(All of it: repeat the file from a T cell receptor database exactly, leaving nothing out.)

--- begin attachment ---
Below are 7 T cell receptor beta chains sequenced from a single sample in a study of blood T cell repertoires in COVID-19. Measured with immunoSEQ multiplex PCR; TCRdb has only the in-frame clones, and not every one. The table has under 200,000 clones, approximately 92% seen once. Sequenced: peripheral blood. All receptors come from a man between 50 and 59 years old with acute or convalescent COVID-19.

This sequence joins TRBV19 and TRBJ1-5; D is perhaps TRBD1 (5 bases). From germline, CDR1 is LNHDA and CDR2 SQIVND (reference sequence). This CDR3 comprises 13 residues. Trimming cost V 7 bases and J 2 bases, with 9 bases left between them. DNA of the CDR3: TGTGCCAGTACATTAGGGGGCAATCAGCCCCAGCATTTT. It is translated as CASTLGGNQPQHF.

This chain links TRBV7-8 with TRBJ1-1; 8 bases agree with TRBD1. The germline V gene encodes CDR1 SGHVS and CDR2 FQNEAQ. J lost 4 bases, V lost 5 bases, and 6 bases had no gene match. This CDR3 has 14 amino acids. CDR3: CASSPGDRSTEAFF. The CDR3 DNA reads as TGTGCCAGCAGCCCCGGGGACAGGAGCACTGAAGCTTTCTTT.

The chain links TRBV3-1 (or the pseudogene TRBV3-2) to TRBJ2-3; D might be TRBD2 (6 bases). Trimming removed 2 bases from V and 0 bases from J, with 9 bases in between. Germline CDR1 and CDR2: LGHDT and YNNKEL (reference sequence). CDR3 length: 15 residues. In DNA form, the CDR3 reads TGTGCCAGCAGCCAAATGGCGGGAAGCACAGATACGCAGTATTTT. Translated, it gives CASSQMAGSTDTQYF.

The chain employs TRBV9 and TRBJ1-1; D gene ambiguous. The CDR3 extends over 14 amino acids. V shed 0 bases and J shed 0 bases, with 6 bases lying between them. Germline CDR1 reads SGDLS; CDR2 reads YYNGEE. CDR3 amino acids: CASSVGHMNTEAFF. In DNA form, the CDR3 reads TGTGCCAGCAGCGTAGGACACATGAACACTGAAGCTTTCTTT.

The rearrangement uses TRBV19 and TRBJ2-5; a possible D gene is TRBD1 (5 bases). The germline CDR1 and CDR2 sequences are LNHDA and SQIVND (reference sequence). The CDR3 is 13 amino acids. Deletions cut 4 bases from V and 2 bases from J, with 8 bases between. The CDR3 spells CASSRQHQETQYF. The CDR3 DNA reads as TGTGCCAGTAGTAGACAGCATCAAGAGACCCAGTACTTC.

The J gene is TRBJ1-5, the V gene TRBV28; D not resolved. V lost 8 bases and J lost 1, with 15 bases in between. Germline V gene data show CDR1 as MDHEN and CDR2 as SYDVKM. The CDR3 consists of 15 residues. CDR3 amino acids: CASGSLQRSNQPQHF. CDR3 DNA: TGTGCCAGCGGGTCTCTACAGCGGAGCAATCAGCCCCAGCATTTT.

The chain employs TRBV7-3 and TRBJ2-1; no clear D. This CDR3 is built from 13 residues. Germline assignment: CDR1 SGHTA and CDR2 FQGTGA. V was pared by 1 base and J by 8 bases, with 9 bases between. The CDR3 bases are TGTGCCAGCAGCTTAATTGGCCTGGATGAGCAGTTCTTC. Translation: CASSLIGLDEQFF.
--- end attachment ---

Below are 7 T cell receptor beta chains sequenced from a single sample in a study of blood T cell repertoires in COVID-19. Measured with immunoSEQ multiplex PCR; TCRdb has only the in-frame clones, and not every one. The table has under 200,000 clones, approximately 92% seen once. Sequenced: peripheral blood. All receptors come from a man between 50 and 59 years old with acute or convalescent COVID-19.

This sequence joins TRBV19 and TRBJ1-5; D is perhaps TRBD1 (5 bases). From germline, CDR1 is LNHDA and CDR2 SQIVND (reference sequence). This CDR3 comprises 13 residues. Trimming cost V 7 bases and J 2 bases, with 9 bases left between them. DNA of the CDR3: TGTGCCAGTACATTAGGGGGCAATCAGCCCCAGCATTTT. It is translated as CASTLGGNQPQHF.

This chain links TRBV7-8 with TRBJ1-1; 8 bases agree with TRBD1. The germline V gene encodes CDR1 SGHVS and CDR2 FQNEAQ. J lost 4 bases, V lost 5 bases, and 6 bases had no gene match. This CDR3 has 14 amino acids. CDR3: CASSPGDRSTEAFF. The CDR3 DNA reads as TGTGCCAGCAGCCCCGGGGACAGGAGCACTGAAGCTTTCTTT.

The chain links TRBV3-1 (or the pseudogene TRBV3-2) to TRBJ2-3; D might be TRBD2 (6 bases). Trimming removed 2 bases from V and 0 bases from J, with 9 bases in between. Germline CDR1 and CDR2: LGHDT and YNNKEL (reference sequence). CDR3 length: 15 residues. In DNA form, the CDR3 reads TGTGCCAGCAGCCAAATGGCGGGAAGCACAGATACGCAGTATTTT. Translated, it gives CASSQMAGSTDTQYF.

The chain employs TRBV9 and TRBJ1-1; D gene ambiguous. The CDR3 extends over 14 amino acids. V shed 0 bases and J shed 0 bases, with 6 bases lying between them. Germline CDR1 reads SGDLS; CDR2 reads YYNGEE. CDR3 amino acids: CASSVGHMNTEAFF. In DNA form, the CDR3 reads TGTGCCAGCAGCGTAGGACACATGAACACTGAAGCTTTCTTT.

The rearrangement uses TRBV19 and TRBJ2-5; a possible D gene is TRBD1 (5 bases). The germline CDR1 and CDR2 sequences are LNHDA and SQIVND (reference sequence). The CDR3 is 13 amino acids. Deletions cut 4 bases from V and 2 bases from J, with 8 bases between. The CDR3 spells CASSRQHQETQYF. The CDR3 DNA reads as TGTGCCAGTAGTAGACAGCATCAAGAGACCCAGTACTTC.

The J gene is TRBJ1-5, the V gene TRBV28; D not resolved. V lost 8 bases and J lost 1, with 15 bases in between. Germline V gene data show CDR1 as MDHEN and CDR2 as SYDVKM. The CDR3 consists of 15 residues. CDR3 amino acids: CASGSLQRSNQPQHF. CDR3 DNA: TGTGCCAGCGGGTCTCTACAGCGGAGCAATCAGCCCCAGCATTTT.

The chain employs TRBV7-3 and TRBJ2-1; no clear D. This CDR3 is built from 13 residues. Germline assignment: CDR1 SGHTA and CDR2 FQGTGA. V was pared by 1 base and J by 8 bases, with 9 bases between. The CDR3 bases are TGTGCCAGCAGCTTAATTGGCCTGGATGAGCAGTTCTTC. Translation: CASSLIGLDEQFF.